October is ‘Moth Month’: How to Protect Your Clothes

Experts in pest control warn us that October is the worst month for infestation by moths, and this year the problem could be worse than ever. Although moth infestations are frequently discovered in October, the destructive larvae can live happily in your home undiscovered, chewing at the fabric of your clothes until you decide it is time to look out your winter wardrobe.


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Why are moths causing more damage now than ever before?

There are various reasons for the increase in call outs to pest controllers. We generally keep our houses warmer than previous generations did, providing a comfortable environment for moths to breed. Cleaning is not what it was in our grandparents’ day despite all the modern technology available to us, and moth larvae enjoy feasting on protein rich dirt and grime.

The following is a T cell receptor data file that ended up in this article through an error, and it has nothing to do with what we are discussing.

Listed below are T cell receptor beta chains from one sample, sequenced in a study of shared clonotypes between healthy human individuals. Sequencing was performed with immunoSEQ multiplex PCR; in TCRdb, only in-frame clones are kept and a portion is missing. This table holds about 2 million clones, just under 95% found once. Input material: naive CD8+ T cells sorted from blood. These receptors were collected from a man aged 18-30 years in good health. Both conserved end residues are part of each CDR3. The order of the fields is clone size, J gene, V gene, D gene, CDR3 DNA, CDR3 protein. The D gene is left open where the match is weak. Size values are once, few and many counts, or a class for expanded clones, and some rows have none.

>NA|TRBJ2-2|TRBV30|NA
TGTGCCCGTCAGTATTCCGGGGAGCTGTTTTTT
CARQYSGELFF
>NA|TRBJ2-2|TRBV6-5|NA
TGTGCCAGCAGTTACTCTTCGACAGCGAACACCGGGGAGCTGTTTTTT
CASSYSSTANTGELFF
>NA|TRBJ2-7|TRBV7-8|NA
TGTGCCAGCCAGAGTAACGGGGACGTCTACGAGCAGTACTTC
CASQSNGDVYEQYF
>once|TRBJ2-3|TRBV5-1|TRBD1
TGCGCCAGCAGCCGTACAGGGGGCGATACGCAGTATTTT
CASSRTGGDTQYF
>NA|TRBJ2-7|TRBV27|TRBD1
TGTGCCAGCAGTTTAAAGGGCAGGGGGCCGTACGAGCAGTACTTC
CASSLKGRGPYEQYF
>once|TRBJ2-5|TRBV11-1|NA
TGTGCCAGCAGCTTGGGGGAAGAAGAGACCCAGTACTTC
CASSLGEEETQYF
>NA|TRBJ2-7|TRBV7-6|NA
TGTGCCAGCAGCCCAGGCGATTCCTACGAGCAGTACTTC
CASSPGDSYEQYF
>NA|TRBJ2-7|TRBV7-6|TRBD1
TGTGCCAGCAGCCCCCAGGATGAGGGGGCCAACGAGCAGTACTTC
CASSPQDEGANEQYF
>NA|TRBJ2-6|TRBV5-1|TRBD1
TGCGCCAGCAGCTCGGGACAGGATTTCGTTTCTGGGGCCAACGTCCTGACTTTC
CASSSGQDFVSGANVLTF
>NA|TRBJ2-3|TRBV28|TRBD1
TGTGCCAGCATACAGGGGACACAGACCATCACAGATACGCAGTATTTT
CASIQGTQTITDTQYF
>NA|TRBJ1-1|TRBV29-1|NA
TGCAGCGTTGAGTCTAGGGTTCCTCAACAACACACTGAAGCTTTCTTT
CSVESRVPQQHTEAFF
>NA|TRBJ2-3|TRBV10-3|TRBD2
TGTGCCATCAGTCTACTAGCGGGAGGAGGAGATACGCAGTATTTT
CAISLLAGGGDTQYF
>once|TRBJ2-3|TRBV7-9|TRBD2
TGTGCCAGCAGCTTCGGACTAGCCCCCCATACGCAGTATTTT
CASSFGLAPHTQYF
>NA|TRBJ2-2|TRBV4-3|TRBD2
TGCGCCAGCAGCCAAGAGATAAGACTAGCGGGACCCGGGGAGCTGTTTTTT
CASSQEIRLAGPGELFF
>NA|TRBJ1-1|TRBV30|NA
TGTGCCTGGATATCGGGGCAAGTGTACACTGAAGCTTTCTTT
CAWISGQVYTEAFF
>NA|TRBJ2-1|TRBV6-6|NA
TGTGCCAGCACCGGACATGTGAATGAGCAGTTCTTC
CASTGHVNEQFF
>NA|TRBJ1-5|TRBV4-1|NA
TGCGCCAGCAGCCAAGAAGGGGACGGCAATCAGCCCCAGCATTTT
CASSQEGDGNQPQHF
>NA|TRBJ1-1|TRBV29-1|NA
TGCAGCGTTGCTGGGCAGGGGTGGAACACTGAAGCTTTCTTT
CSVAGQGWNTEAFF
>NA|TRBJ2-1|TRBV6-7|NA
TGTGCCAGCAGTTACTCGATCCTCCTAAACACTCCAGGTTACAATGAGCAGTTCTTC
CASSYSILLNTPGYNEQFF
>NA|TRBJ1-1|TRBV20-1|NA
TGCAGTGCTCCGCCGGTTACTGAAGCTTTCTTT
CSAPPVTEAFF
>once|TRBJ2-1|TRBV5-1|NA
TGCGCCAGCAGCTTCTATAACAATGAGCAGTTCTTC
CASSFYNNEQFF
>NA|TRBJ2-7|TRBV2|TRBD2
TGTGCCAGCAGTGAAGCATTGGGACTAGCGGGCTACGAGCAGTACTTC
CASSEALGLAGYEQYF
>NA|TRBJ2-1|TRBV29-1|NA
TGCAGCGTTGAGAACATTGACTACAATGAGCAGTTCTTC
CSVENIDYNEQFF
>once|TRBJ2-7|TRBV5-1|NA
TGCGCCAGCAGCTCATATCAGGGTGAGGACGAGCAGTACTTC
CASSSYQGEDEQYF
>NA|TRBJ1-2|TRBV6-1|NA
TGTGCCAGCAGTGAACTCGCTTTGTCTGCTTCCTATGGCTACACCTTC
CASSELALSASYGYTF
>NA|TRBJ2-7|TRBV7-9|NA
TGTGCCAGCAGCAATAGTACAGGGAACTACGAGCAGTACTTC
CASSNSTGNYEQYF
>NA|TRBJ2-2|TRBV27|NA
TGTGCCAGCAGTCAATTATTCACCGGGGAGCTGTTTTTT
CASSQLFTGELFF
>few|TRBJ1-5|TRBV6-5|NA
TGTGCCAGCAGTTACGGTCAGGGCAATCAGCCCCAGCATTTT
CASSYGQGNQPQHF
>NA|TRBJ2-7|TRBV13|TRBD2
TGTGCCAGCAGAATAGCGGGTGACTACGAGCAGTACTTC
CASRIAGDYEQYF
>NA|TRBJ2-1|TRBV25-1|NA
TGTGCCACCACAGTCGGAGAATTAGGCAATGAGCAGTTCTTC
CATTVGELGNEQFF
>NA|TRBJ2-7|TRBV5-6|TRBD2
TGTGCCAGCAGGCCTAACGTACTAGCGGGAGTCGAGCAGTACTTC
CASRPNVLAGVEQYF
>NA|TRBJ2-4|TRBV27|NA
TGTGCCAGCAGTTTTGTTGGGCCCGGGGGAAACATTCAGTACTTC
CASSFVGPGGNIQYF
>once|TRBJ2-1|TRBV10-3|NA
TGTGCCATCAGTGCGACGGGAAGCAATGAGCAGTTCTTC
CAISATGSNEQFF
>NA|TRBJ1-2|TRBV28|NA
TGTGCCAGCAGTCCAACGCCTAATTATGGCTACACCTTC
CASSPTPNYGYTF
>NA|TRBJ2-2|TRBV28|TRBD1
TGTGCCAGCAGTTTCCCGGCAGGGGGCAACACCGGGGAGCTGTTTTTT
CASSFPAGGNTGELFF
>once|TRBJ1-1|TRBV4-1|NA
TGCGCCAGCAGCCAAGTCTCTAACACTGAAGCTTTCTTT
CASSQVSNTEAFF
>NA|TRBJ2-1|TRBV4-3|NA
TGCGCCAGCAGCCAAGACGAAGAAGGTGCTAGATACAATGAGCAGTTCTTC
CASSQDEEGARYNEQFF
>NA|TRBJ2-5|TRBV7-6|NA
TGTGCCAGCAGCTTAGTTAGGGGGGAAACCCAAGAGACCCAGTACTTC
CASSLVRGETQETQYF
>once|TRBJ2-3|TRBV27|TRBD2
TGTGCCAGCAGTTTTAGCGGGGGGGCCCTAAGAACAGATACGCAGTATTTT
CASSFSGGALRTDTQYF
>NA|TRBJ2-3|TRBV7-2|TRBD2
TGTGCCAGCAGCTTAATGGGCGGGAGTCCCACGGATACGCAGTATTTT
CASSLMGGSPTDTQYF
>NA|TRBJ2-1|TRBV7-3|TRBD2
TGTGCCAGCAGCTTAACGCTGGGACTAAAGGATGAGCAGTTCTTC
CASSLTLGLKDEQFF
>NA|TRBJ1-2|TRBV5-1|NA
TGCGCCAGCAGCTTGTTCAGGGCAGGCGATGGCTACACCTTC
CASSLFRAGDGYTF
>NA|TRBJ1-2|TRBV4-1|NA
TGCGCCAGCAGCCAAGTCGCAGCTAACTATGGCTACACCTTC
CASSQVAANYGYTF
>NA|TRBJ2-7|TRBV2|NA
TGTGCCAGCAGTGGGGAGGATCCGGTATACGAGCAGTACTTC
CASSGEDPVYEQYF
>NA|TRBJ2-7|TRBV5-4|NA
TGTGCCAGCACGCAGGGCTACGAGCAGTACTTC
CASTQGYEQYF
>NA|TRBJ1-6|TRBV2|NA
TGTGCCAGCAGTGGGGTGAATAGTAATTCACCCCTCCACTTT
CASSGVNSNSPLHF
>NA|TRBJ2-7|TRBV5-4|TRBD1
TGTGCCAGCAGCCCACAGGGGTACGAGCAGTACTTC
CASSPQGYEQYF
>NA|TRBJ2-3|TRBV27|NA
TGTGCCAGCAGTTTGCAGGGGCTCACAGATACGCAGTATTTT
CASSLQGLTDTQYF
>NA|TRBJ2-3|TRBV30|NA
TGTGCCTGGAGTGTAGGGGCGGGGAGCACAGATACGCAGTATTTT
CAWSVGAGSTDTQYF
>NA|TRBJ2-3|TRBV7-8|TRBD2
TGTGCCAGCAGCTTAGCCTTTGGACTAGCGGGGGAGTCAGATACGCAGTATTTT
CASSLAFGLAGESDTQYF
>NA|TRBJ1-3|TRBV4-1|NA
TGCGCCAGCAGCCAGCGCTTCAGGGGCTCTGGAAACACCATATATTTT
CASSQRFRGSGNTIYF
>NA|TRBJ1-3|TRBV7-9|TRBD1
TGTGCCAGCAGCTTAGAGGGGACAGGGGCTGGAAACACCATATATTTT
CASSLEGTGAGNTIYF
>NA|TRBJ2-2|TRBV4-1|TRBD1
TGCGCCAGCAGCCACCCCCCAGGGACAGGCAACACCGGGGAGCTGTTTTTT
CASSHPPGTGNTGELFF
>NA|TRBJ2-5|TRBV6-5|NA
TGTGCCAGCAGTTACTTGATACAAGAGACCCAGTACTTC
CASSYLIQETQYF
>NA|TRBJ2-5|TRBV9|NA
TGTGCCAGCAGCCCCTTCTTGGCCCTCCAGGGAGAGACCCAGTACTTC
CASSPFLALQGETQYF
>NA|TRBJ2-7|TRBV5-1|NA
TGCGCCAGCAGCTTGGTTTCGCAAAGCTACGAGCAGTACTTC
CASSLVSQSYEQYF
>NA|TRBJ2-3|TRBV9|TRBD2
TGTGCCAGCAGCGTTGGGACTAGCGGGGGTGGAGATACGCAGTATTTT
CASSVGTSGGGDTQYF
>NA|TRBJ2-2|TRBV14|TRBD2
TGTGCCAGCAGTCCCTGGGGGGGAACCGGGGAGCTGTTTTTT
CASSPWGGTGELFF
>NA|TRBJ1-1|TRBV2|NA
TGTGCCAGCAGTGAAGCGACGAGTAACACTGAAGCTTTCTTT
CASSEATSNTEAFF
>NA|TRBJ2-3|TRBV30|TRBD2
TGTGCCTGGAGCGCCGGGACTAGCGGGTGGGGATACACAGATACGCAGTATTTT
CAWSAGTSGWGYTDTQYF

Imports of fabrics and carpets infested by moths have increased due to the popularity of package holidays, and the availability of more natural fibres such as cashmere on the High Street means that there is plenty of food for moths.

Some extremely effective pesticides that were formerly used have been withdrawn due to safety concerns and been replaced with chemicals that are much weaker.

According to The Sun moths are costing the government a vast amount because of the damage they are causing to the parliamentary art collection in the House of Commons, on top of the figure spent on nuisance bird management and rodent control.

How to protect your clothes

Ensure that all areas of your home are deep cleaned every two months. Carpets are a favourite breeding ground for moths, so ensure they are thoroughly vacuumed.

If you suspect a moth infestation, wash everything washable, dry clean garments that cannot be washed and place items such as leather jackets in the freezer for a minimum of 72 hours to kill the eggs and moths. Some people advocate microwaving garments for two or three minutes.

Clean the insides of drawers and wardrobes thoroughly before replacing clothes and keep moths away by using natural deterrents such as lavender, cloves or cinnamon sticks.

If this fails, contact a member of the British Pest Control Association such as http://www.vvenv.co.uk/ for advice.

Moth infestations can be a real problem, so keep a regular eye on all your fabrics so you notice any damage immediately.